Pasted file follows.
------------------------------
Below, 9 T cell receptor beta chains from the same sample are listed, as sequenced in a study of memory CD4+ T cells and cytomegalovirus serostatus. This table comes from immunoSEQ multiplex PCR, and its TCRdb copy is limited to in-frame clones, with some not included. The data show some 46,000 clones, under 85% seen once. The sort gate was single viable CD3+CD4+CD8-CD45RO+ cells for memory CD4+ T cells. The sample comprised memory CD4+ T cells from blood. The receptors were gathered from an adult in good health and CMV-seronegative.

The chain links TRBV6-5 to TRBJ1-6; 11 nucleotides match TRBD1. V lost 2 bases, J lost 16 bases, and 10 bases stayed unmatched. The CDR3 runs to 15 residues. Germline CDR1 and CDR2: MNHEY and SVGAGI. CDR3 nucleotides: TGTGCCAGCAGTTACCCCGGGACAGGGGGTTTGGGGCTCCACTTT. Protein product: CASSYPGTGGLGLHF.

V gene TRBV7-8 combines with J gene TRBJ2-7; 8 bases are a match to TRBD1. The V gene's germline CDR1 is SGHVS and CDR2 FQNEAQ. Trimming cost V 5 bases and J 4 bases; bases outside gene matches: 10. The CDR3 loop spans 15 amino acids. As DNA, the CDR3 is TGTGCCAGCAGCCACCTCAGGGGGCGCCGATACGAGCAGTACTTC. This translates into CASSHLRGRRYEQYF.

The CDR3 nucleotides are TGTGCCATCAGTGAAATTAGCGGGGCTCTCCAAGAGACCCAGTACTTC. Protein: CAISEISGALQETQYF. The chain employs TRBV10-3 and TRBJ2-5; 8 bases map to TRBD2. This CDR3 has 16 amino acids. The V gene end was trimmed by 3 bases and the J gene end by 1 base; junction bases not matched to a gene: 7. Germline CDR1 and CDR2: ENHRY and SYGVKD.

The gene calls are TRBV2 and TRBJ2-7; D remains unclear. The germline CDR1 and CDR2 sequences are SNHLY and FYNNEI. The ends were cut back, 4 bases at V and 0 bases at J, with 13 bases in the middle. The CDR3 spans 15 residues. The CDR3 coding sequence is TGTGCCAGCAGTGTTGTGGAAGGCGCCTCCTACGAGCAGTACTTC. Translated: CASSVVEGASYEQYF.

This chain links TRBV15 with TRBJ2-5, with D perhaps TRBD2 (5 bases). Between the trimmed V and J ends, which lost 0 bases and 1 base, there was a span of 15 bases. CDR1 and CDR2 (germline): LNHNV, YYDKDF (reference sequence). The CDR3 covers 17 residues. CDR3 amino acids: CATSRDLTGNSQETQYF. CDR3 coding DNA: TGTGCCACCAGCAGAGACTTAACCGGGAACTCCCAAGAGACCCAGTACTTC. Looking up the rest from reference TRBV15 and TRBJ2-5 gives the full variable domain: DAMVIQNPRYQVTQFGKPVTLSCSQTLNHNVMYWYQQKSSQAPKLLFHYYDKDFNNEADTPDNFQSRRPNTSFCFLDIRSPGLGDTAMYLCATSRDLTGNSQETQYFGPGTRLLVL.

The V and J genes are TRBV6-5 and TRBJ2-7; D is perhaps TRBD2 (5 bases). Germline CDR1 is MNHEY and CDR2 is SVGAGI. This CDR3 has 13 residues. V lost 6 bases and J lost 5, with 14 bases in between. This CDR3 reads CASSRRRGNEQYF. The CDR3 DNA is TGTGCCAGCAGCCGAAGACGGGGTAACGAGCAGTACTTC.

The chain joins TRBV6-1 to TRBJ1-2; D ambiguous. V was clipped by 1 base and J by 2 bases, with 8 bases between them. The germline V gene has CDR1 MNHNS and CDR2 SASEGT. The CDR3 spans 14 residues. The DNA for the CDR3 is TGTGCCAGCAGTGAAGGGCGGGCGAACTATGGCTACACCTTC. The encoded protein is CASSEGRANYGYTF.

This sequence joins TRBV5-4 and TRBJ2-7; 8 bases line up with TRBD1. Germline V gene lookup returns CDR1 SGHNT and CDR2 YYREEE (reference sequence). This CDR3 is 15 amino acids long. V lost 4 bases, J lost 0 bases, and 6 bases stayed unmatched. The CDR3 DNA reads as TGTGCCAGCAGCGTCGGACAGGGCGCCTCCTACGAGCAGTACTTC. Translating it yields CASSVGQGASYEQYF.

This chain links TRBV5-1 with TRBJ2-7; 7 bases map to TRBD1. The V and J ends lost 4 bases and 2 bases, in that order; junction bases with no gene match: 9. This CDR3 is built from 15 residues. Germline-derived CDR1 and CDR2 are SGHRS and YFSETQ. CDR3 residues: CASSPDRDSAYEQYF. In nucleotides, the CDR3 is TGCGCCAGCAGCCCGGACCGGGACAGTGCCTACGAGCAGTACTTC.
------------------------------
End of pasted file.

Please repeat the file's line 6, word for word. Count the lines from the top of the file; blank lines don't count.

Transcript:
This chain links TRBV15 with TRBJ2-5, with D perhaps TRBD2 (5 bases). Between the trimmed V and J ends, which lost 0 bases and 1 base, there was a span of 15 bases. CDR1 and CDR2 (germline): LNHNV, YYDKDF (reference sequence). The CDR3 covers 17 residues. CDR3 amino acids: CATSRDLTGNSQETQYF. CDR3 coding DNA: TGTGCCACCAGCAGAGACTTAACCGGGAACTCCCAAGAGACCCAGTACTTC. Looking up the rest from reference TRBV15 and TRBJ2-5 gives the full variable domain: DAMVIQNPRYQVTQFGKPVTLSCSQTLNHNVMYWYQQKSSQAPKLLFHYYDKDFNNEADTPDNFQSRRPNTSFCFLDIRSPGLGDTAMYLCATSRDLTGNSQETQYFGPGTRLLVL.